‘Mark’s legacy will live on’ - Friends’ promise after photographer loses cancer battle
- Credit: Archant
Friends of a motorsport photographer who died of lung cancer have promised 'his legacy will live on'.
Mark Callf died on Thursday night, less than two months after being told that his cancer was terminal.
Deciding he'd 'rather go out with a bang than sit down and go out with a whimper', he set about living out his dreams with friends from Norfolk's close-knit customised car community.
They included a ride in a drift car at the Norfolk Arena, a visit to the Imperial War Museum at Duxford and seeing his own car, Spirit, customised by friends.
In January, fellow Street Elite member Karl Gore organised a car meet in Mr Callf's honour at Broadland Business Park attended by more than 500 cars and 1,000 people, to raise money for Norfolk cancer charity Big C.
The 34-year-old of Weston Court, Old Catton, said: 'They will carry on his legacy in the drifting scene.
You may also want to watch:
'It could be by naming a championship or a trophy after him, but his name will live on.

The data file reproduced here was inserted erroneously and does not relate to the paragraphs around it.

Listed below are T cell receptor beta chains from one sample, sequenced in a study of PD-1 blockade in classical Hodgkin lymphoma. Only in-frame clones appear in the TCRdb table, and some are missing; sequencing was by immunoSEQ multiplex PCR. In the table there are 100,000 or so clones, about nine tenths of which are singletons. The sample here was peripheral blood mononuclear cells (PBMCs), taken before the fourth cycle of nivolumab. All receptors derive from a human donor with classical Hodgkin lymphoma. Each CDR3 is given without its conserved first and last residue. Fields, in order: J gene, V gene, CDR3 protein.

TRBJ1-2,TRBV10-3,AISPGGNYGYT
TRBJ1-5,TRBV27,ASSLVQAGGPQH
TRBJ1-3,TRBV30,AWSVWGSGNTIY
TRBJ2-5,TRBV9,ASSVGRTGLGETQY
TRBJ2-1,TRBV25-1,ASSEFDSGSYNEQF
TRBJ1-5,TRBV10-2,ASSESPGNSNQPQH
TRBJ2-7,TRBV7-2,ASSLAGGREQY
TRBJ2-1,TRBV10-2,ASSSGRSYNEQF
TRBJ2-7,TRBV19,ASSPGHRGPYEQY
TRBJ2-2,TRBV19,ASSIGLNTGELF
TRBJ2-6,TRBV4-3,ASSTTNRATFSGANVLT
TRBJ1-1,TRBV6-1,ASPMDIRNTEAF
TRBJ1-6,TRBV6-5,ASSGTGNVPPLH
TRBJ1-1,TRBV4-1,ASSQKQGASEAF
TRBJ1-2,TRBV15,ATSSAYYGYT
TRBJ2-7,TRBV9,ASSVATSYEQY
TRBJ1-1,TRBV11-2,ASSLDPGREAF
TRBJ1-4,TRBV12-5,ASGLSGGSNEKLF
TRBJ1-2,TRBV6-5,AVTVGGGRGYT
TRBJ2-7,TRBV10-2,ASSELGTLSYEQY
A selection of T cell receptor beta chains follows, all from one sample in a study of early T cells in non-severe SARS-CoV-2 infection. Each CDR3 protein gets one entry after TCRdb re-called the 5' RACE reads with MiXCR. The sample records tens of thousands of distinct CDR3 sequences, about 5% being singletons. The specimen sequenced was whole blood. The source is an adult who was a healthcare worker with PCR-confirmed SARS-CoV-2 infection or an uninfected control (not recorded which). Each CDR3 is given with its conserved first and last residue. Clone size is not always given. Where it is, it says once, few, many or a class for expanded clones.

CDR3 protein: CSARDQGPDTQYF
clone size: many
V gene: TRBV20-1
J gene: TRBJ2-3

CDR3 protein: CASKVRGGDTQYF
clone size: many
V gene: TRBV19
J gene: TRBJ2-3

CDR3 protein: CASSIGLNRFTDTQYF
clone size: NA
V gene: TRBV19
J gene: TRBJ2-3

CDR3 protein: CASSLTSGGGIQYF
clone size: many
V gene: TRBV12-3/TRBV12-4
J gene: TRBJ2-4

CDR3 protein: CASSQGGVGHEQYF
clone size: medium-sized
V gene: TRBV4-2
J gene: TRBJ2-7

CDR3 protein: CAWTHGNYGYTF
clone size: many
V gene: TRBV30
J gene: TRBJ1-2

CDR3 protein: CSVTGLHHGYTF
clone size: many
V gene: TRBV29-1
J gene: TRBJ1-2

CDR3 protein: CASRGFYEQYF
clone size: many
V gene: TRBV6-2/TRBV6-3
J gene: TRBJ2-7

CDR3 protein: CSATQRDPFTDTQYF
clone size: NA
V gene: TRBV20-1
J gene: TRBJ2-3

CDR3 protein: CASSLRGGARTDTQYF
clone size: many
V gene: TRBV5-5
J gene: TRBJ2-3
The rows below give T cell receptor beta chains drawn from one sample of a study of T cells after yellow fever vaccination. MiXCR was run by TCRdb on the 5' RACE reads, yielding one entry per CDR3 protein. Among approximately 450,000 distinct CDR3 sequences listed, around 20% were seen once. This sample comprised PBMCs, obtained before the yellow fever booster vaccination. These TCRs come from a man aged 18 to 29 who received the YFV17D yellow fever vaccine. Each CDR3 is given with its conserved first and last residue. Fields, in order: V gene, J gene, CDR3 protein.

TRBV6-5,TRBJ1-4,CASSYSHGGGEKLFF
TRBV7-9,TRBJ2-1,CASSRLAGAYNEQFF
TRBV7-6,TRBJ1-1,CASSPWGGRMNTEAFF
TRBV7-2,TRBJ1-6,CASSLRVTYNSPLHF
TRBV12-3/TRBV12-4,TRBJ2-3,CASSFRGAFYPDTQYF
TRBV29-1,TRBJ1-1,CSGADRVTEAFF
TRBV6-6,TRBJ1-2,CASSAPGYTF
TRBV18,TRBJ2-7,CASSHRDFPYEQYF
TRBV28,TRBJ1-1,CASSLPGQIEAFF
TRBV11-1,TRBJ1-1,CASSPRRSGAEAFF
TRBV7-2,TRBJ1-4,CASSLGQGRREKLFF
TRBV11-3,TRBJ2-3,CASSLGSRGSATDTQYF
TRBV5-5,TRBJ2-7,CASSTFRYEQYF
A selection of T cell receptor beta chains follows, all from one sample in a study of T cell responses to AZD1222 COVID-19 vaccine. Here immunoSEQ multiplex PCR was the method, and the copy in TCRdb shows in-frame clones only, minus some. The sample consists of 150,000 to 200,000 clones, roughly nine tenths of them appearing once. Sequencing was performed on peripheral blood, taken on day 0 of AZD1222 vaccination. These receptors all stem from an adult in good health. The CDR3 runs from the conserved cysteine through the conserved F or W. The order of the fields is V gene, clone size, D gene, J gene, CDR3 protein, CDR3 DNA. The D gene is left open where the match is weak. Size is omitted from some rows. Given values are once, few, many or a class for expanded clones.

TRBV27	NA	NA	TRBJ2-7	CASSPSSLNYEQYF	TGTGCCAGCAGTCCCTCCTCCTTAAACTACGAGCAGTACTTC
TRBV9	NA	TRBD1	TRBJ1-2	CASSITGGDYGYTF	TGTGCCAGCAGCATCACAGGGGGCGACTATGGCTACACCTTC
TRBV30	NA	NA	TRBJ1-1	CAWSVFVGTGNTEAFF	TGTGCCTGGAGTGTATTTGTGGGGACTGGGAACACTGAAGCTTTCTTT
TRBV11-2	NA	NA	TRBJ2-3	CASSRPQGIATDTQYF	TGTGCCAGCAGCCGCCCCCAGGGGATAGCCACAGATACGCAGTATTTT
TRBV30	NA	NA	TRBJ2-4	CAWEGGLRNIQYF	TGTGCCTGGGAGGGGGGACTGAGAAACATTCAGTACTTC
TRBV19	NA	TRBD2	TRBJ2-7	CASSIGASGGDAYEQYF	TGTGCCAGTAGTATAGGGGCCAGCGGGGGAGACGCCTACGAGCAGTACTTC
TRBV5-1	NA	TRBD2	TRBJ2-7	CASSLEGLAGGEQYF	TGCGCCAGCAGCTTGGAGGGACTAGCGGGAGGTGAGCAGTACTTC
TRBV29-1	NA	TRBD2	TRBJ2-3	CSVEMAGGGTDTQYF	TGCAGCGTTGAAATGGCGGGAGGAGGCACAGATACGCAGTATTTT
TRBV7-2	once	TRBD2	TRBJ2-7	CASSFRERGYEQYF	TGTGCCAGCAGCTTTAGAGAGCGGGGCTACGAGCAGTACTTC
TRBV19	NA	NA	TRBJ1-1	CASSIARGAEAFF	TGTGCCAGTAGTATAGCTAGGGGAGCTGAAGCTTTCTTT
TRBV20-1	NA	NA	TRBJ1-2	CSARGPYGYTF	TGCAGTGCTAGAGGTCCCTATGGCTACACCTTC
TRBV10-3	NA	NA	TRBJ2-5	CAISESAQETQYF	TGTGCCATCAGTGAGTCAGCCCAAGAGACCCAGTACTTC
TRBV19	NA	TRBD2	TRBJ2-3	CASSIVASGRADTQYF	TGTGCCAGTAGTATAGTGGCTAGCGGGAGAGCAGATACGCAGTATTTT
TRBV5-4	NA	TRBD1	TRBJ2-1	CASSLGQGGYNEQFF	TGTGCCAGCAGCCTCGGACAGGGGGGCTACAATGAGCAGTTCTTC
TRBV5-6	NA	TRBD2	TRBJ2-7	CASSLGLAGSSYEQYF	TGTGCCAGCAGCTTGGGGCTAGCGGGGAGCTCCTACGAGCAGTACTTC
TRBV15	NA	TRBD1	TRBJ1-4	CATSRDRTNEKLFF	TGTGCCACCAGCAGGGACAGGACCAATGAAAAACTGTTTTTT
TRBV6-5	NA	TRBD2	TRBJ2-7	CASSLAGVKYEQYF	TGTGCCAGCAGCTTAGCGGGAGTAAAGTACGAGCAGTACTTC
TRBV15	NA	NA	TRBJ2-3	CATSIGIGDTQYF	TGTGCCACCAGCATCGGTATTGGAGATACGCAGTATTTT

'I plan to carry on organising meets to raise money, and they will have Mark's name too.'
- 1 Two city businesses on the move as mystery new tenant hovers
- 2 Vision for multi-million pound new Norwich venue revealed
- 3 Norfolk cliffs fall man arrested on suspicion of murder released on bail
- 4 Norfolk-based Rick Wakeman 'stunned and proud' after being made a CBE
- 5 'People didn't know I existed' - Shopkeeper thrilled with new store
- 6 Scams in Norfolk this week: Hermes texts and electricity boxes
- 7 Be lord of the manor: Site of forgotten mansion for sale for £2.3m
- 8 Ask the Expert: How much income will my £350,000 pension generate?
- 9 Woman sexually assaulted in Norwich
- 10 Volunteer hit with £100 parking fee while collecting food for needy
Mr Callf had lived in Vauxhall Street in Norwich, but moved in with friends in Jasmine Court in Attleborough after being told his cancer was terminal.
Mr Gore said that the meet on January 17, when drivers and car-owners came from across the country to pay their respects to the man who had photographed them for years, had moved Mr Callf.
'He was just overwhelmed by it. He couldn't believe that there were so many new faces and so many old faces, and he loved catching up with them,' he said.
Days after his diagnosis, Mr Callf said: 'You can't be angry at it because it's one of those things. You can't be sad at it because I've had a great life.'
And in a message to his friends, he said: 'I wish them all the luck in the world, all the best fortune and happiness, and I wish I could be there to share it with them. But fate has decided otherwise.
'So that's me saying: have fun; enjoy yourselves; enjoy life.'
Would you like to pay tribute to Mr Callf? Email firstname.lastname@example.org